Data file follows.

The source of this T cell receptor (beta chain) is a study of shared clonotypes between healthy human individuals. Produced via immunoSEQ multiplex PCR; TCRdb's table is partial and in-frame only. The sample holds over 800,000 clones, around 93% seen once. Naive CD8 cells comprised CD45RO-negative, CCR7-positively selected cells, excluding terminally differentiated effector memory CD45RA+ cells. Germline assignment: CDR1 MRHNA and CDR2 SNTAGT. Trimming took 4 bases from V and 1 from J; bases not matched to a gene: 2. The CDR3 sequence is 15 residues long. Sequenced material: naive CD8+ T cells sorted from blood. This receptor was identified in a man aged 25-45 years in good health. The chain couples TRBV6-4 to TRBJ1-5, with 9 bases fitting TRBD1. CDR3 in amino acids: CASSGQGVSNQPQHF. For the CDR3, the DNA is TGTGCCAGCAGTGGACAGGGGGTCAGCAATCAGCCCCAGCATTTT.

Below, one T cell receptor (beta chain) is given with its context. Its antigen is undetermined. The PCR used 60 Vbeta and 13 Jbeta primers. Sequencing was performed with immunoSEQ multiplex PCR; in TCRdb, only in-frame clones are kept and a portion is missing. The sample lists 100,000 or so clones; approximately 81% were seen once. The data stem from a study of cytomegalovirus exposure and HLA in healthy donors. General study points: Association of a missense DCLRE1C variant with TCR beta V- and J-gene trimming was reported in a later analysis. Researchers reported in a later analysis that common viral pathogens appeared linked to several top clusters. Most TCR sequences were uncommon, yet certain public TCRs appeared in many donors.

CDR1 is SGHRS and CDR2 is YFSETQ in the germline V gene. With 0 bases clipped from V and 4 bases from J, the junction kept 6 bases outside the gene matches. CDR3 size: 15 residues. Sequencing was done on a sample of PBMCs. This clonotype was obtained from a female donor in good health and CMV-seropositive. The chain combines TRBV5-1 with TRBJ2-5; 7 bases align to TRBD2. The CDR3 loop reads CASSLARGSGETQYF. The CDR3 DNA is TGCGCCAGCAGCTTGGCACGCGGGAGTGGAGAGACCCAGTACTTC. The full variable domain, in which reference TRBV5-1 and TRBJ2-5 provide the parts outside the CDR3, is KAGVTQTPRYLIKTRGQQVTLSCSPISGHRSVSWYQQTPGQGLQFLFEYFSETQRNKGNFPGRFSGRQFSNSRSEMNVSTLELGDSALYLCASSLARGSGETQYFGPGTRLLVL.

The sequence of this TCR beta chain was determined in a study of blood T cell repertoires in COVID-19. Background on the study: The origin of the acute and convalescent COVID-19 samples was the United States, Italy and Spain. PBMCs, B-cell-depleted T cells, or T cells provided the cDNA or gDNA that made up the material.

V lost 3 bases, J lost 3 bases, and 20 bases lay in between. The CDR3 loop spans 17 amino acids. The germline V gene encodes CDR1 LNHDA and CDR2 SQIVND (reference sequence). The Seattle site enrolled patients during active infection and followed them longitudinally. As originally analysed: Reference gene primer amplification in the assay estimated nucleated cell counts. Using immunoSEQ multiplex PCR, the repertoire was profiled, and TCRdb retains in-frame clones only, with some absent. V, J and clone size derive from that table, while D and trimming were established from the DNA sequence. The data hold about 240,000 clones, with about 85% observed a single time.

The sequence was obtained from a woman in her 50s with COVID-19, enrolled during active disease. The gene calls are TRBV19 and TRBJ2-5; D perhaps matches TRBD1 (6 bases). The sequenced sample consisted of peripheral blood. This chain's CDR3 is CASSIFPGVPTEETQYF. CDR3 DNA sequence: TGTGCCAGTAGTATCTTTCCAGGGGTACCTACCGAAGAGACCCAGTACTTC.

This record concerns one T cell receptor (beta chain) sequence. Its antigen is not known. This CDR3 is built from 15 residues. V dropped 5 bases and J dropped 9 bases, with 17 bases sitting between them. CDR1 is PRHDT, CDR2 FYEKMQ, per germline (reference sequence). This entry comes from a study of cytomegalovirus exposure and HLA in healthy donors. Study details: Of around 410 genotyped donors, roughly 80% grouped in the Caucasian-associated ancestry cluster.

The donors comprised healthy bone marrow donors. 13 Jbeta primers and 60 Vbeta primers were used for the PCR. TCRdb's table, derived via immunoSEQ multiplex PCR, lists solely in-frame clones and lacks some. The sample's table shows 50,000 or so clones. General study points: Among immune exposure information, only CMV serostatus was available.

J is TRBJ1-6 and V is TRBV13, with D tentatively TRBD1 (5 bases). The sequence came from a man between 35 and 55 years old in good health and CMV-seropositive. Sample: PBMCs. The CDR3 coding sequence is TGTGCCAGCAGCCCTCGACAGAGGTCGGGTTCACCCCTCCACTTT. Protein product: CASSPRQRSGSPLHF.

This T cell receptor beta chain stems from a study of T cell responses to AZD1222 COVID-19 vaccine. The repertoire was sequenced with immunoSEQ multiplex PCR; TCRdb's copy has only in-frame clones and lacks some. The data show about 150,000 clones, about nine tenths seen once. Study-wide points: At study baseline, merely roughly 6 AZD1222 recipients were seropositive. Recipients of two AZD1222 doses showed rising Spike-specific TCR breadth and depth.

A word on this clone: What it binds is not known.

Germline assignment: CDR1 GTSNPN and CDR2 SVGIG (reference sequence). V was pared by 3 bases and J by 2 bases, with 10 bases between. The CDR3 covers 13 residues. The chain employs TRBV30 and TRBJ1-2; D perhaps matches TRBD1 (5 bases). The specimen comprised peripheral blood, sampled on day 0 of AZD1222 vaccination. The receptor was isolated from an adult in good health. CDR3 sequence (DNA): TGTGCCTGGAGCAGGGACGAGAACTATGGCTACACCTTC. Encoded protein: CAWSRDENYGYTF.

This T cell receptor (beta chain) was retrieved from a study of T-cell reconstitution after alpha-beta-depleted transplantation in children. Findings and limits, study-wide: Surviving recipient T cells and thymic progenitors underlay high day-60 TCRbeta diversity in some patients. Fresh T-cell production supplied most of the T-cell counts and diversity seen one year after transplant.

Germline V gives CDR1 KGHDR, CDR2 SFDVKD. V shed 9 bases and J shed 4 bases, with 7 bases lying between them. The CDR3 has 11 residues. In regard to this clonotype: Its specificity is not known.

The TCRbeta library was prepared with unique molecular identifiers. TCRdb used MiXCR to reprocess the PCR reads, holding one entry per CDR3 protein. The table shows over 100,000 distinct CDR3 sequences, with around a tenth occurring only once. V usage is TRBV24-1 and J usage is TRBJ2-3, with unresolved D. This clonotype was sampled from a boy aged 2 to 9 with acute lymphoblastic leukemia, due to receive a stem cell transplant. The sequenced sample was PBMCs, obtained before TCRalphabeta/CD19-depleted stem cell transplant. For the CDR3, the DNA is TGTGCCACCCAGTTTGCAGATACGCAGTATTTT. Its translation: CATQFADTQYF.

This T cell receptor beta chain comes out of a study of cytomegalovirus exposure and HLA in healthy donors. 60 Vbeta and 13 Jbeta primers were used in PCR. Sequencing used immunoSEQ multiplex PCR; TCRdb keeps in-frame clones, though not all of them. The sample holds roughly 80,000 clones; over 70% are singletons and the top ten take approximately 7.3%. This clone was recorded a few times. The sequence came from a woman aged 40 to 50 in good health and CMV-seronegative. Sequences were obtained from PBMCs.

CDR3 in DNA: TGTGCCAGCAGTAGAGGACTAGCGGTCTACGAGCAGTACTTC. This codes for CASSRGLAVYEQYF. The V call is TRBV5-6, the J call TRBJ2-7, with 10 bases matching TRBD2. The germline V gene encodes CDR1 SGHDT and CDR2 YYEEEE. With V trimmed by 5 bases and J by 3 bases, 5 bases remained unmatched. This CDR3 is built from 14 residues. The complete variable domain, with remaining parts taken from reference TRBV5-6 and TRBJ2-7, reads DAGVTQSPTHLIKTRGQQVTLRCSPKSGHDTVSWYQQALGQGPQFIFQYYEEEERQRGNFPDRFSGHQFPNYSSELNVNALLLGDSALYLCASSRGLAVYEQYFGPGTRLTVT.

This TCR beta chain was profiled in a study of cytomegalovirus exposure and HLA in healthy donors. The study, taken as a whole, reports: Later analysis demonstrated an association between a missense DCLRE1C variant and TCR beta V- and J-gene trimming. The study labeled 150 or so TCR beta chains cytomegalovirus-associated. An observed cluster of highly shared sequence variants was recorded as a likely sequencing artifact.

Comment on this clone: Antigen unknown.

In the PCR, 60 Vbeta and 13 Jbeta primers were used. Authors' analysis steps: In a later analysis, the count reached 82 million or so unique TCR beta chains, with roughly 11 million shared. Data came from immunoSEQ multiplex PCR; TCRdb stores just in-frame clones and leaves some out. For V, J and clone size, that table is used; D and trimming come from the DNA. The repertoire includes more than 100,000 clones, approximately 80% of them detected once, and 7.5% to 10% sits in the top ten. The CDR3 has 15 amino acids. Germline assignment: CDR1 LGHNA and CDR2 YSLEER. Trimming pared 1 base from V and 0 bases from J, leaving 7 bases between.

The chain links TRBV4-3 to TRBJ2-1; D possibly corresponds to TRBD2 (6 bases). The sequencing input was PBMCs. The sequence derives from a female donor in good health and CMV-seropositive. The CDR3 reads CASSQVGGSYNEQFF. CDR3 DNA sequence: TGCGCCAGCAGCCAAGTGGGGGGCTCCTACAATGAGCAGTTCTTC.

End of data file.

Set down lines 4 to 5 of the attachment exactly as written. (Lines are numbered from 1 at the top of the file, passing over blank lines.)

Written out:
The sequence of this TCR beta chain was determined in a study of blood T cell repertoires in COVID-19. Background on the study: The origin of the acute and convalescent COVID-19 samples was the United States, Italy and Spain. PBMCs, B-cell-depleted T cells, or T cells provided the cDNA or gDNA that made up the material.

V lost 3 bases, J lost 3 bases, and 20 bases lay in between. The CDR3 loop spans 17 amino acids. The germline V gene encodes CDR1 LNHDA and CDR2 SQIVND (reference sequence). The Seattle site enrolled patients during active infection and followed them longitudinally. As originally analysed: Reference gene primer amplification in the assay estimated nucleated cell counts. Using immunoSEQ multiplex PCR, the repertoire was profiled, and TCRdb retains in-frame clones only, with some absent. V, J and clone size derive from that table, while D and trimming were established from the DNA sequence. The data hold about 240,000 clones, with about 85% observed a single time.